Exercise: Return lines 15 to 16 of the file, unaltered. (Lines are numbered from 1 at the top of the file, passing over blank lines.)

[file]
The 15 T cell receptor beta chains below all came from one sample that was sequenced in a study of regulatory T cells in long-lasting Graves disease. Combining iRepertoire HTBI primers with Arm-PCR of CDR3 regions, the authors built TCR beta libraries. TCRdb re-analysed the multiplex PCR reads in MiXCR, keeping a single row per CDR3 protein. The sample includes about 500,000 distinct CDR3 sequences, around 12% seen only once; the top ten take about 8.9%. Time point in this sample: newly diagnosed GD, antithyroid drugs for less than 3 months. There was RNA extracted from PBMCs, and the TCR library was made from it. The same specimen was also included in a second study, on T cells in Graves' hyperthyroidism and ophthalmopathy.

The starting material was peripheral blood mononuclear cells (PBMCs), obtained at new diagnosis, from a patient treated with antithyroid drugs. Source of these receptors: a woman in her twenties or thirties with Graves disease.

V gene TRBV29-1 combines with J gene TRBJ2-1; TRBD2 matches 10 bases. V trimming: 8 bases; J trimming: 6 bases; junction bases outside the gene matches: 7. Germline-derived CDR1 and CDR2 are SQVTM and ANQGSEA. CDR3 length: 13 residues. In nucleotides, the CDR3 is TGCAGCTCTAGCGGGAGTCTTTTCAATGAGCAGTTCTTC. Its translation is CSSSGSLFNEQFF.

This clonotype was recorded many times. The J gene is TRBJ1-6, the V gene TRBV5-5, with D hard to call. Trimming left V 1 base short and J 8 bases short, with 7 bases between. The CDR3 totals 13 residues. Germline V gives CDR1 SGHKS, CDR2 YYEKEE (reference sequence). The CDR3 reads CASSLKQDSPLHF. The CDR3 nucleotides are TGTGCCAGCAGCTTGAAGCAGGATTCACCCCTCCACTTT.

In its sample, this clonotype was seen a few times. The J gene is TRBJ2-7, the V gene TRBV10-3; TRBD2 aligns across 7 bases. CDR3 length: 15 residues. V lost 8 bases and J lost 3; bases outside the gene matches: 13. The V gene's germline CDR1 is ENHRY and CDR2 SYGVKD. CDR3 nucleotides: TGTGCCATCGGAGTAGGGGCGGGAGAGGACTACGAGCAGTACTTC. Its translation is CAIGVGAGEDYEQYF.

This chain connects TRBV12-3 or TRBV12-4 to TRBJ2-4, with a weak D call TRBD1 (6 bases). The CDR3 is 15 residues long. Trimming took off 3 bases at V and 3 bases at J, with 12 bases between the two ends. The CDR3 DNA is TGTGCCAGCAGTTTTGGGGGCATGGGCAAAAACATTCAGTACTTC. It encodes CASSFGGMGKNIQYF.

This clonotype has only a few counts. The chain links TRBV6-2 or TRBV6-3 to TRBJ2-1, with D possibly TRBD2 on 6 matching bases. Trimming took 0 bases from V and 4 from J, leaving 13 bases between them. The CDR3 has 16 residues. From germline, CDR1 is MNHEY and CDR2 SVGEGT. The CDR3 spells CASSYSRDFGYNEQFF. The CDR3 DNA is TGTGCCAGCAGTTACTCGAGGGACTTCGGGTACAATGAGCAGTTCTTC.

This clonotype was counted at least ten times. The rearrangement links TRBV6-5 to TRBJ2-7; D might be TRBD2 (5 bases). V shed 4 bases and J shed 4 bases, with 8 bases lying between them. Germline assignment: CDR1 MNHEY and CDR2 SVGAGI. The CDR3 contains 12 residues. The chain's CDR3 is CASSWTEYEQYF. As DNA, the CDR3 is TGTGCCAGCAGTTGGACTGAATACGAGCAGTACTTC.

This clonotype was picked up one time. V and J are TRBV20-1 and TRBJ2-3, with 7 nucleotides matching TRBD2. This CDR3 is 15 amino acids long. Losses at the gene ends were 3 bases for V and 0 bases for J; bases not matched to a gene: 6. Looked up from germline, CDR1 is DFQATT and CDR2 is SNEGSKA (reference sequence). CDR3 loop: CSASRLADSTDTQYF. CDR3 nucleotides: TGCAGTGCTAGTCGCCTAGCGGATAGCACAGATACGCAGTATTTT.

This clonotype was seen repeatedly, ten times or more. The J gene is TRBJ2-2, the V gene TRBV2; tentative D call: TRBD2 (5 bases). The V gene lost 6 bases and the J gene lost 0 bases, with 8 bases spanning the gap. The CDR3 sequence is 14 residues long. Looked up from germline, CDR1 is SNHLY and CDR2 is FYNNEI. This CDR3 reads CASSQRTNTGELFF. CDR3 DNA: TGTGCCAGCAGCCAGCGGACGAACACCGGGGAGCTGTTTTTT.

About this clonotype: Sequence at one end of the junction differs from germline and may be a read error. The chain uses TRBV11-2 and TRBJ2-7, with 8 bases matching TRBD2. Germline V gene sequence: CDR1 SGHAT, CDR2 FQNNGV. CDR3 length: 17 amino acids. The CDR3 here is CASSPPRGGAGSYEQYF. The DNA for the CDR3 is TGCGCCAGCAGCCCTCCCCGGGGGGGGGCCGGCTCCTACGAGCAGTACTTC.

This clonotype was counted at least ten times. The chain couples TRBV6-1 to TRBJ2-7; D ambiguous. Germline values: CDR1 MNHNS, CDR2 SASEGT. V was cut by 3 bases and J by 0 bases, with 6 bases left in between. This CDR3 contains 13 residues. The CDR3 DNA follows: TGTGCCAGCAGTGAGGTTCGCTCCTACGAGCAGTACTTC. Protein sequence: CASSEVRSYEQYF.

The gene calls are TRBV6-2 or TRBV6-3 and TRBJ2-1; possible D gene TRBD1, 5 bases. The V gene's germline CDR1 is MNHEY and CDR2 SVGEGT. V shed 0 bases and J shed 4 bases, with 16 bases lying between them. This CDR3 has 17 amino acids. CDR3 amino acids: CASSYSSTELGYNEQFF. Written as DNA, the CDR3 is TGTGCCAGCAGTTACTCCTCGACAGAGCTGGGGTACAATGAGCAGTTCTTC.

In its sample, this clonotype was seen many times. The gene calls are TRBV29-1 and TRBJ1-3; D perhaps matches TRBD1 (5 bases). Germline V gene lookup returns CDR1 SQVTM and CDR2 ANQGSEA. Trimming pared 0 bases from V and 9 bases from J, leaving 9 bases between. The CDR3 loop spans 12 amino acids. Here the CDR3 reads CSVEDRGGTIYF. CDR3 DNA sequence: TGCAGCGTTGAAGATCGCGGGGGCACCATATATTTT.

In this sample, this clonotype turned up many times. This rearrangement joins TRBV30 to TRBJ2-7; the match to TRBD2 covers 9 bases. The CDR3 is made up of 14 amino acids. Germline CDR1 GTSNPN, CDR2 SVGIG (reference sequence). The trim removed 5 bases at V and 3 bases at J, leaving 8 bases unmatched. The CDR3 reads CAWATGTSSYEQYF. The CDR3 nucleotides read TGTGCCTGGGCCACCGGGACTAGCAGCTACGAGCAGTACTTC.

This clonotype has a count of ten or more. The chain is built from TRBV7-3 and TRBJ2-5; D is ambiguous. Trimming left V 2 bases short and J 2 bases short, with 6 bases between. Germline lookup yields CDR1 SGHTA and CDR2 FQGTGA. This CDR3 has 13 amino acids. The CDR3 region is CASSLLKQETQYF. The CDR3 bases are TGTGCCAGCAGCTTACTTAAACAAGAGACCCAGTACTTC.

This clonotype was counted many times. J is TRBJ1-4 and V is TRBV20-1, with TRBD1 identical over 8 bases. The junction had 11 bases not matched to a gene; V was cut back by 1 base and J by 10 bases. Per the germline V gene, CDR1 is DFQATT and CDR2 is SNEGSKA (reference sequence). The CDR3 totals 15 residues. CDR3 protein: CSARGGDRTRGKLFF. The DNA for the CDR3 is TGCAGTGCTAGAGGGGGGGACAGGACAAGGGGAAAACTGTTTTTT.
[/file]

In this sample, this clonotype turned up many times. This rearrangement joins TRBV30 to TRBJ2-7; the match to TRBD2 covers 9 bases. The CDR3 is made up of 14 amino acids. Germline CDR1 GTSNPN, CDR2 SVGIG (reference sequence). The trim removed 5 bases at V and 3 bases at J, leaving 8 bases unmatched. The CDR3 reads CAWATGTSSYEQYF. The CDR3 nucleotides read TGTGCCTGGGCCACCGGGACTAGCAGCTACGAGCAGTACTTC.

This clonotype has a count of ten or more. The chain is built from TRBV7-3 and TRBJ2-5; D is ambiguous. Trimming left V 2 bases short and J 2 bases short, with 6 bases between. Germline lookup yields CDR1 SGHTA and CDR2 FQGTGA. This CDR3 has 13 amino acids. The CDR3 region is CASSLLKQETQYF. The CDR3 bases are TGTGCCAGCAGCTTACTTAAACAAGAGACCCAGTACTTC.